• Euthamia graminifolia (common flat-topped-goldenrod)
  • Helianthus angustifolius (swamp sunflower)
  • Iris prismatica (slender blue iris, slender blue flag)
  • Myrica pensylvanica
  • Osmunda regalis
  • Panicum virgatum (switch grass)
  • Polygala cruciata (cross-leaved milkwort)
  • Ptilimnium capillaceum (mock bishopweed)
  • Sabatia stellaris (sea-pink)
  • Schoenoplectus americanus (chair-maker's bulrush)
  • Vaccinium macrocarpon (cranberry)


New York State Distribution

This saltmarsh wildflower is now known only from Suffolk County on Long Island. It is extirpated from the rest of Long Island, Staten Island, and Manhattan Island.

Global Distribution

This wildflower is most common along the Coastal Plain of the Carolinas south to northern Florida and west to East Texas. There are scattered inland populations in the Southeast north to Kentucky, Virginia, and Indiana and scattered coastal populations from Virginia north through Long Island to eastern Massachusetts.

Identification Comments

General Description

This small perennial wildflower has two-several stems arising from a woody base. The branches are all or mostly alternate. The three-nerved leaves are oblong or narrowly oval to linear with an obtuse apex and base that is broadly rounded and sessile. The upper leaves are very narrow. The calyx lobes are very narrow, widest at the base, and three fourths to as long as the pink, pale crimson, or white corolla with a yellow eye. The petal lobes are 10-15 millimeters long. The style is usually divided to just below the middle.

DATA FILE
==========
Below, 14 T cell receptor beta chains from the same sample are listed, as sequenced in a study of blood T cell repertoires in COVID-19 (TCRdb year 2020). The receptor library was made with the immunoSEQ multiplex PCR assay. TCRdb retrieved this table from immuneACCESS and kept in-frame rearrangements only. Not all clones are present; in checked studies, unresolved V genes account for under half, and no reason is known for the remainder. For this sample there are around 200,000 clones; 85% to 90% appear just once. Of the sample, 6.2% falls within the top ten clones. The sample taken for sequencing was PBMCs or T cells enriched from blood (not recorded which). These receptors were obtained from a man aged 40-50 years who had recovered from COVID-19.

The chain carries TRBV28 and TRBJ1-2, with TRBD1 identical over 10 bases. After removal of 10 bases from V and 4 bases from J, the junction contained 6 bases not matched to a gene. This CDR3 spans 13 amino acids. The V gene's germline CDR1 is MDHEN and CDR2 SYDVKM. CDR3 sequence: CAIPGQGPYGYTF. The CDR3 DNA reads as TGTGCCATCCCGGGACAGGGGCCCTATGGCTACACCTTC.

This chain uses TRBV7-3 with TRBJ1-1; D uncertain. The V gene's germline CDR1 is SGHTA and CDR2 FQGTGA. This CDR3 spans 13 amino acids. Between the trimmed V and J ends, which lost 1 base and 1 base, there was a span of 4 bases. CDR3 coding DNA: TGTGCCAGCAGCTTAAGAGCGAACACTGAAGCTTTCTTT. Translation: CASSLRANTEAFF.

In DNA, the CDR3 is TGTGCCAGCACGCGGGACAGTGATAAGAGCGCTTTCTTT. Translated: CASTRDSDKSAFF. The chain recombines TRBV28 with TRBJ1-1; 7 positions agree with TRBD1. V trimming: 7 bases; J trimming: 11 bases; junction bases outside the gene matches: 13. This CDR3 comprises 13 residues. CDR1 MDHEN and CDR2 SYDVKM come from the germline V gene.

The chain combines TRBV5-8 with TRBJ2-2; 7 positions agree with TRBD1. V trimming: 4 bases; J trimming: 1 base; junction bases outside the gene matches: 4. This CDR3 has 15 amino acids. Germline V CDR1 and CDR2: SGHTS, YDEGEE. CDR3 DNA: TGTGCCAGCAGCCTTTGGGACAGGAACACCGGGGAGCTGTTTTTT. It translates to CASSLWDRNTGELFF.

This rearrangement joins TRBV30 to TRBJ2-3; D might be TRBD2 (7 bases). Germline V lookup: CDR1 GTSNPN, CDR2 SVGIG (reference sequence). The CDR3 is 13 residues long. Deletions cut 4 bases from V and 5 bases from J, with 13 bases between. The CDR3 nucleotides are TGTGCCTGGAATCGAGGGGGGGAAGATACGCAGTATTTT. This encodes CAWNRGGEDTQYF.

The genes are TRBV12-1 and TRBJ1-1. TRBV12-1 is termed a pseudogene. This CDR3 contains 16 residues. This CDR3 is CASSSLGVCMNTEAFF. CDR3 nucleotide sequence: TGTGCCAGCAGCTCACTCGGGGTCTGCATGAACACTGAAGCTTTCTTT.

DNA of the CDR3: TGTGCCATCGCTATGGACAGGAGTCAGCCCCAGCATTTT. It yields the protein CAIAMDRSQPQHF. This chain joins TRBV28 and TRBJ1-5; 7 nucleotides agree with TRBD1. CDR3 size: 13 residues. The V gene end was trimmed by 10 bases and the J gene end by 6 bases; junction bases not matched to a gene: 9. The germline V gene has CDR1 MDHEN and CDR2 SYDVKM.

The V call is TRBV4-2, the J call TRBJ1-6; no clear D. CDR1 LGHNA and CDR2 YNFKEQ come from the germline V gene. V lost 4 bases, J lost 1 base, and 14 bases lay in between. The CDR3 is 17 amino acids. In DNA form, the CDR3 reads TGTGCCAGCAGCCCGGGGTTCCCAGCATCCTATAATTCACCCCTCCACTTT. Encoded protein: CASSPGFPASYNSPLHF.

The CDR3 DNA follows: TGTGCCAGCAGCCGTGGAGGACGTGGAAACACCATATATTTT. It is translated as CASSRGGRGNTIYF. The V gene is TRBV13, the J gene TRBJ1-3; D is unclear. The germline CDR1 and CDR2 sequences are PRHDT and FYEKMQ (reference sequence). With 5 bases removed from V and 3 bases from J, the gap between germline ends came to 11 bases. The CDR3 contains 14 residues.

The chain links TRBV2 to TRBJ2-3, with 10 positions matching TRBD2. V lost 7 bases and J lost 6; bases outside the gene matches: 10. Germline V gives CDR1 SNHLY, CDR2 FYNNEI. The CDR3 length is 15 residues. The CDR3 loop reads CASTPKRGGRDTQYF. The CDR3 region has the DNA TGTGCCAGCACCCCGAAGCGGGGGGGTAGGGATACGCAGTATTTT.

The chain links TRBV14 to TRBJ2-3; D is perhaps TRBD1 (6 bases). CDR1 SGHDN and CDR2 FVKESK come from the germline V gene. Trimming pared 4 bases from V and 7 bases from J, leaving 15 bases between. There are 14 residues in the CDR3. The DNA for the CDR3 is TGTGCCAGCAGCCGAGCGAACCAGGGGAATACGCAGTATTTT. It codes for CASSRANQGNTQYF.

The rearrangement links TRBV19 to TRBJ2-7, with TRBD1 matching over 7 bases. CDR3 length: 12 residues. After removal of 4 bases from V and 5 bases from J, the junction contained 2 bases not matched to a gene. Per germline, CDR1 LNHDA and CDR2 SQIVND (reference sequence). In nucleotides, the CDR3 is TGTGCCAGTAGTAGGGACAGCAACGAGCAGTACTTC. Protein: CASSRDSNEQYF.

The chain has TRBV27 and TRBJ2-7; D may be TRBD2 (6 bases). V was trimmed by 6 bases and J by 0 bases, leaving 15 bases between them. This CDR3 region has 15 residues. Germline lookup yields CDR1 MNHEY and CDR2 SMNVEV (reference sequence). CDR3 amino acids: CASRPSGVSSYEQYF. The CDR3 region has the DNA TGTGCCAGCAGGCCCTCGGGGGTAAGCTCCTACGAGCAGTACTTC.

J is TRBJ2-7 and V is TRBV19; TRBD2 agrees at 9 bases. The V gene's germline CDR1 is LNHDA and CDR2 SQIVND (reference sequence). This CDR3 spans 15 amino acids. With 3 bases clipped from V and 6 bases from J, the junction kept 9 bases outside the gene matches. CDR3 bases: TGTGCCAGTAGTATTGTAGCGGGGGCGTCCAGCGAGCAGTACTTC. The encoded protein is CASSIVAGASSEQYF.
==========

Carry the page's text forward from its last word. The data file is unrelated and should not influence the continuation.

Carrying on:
Identifying Characteristics

Distinguishing characteristics: perenial with a woody caudex, stems usually 2-several; branches all or mostly alternate; primary leaves oblong or narrowly oval to linear, obtuse, broadly sessile; calyx-lobes linear-setaceous, three-fourths to as long as the corolla; corolla pink, pale crimson, or white. Best life stage for ID: in flower. Characters needed to ID: flowering stems with a description of the habitat.

Best Life Stage for Proper Identification

The best time to identify this plant is in bloom when the flower characters can be seen.

Similar Species

Sabatia stellaris is an annual from a single stem and opposite branching. In contrast, Sabatia campanulata is a perennial, typically multi-stemmed, with primarily attenuate branching. The corolla lobes are no more than three-fourths the length of the corolla. The calyx lobes are distinctly shorter than the corolla.

Best Time to See

Flowers August to early September. Fruits are visible to mid-October.

  • Flowering
  • Fruiting